Z is maximum at x = 0, y = 3.2 Maximum value of Z = 32. Problem 2: Use graphical method to solve the following linear programming problem. Maximize Z = 20 x + 15y Subject to 180x + 120y < 1500, x + y < 10, x > 0, y > 0 Solution:

Since x > 0 and y > 0, the solution set is restricted to the first quadrant. i) 180x + 120 y < 1500 180x + 120y < 1500 => 3x + 2y < 25. Draw the graph of 3x + 2y = 25 3x + 2y = 25 y= x 0 0 y Determine the region represented by 3x + 2y < 25. ii) x + y < 10 Draw the graph of x + y = 10 x + y = 10 y =10 - x x 0 10 5 10 0 y 5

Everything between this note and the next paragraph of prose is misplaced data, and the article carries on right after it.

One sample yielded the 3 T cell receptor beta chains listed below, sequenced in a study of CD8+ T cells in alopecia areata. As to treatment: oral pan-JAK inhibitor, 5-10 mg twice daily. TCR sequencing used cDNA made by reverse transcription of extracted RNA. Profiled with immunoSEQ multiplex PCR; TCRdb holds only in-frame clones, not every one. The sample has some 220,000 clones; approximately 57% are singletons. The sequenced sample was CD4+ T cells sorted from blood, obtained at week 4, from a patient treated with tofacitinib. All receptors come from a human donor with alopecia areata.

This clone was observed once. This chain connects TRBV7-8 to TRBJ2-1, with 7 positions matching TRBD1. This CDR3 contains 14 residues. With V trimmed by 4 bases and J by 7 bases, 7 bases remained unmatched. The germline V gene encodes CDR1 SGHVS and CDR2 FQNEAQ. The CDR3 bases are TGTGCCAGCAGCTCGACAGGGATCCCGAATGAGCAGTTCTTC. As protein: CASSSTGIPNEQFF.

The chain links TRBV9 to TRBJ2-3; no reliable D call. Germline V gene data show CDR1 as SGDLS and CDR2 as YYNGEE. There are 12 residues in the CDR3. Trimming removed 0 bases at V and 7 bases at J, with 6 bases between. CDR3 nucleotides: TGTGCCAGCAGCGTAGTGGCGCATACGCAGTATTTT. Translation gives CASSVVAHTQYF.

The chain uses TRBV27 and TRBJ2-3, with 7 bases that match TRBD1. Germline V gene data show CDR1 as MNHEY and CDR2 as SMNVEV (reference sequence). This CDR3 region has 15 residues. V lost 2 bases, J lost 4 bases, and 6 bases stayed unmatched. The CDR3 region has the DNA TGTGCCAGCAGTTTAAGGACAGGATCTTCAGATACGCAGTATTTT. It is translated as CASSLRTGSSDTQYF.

5 5

Determine the region represented by x + y < 10 Shade the intersection of the two regions. The shaded region OABC is the feasible region. B(5,5) is the point of intersection of 3x + 2y = 25 and x + y = 10. The corner points of OABC are O(0,0), A( Corners , 0), B (5,5) and C(0,10). O(0,0) A( ,0) 0 166.67

B(5,5) 175

C(0,10) 150

Z = 20x + 15 y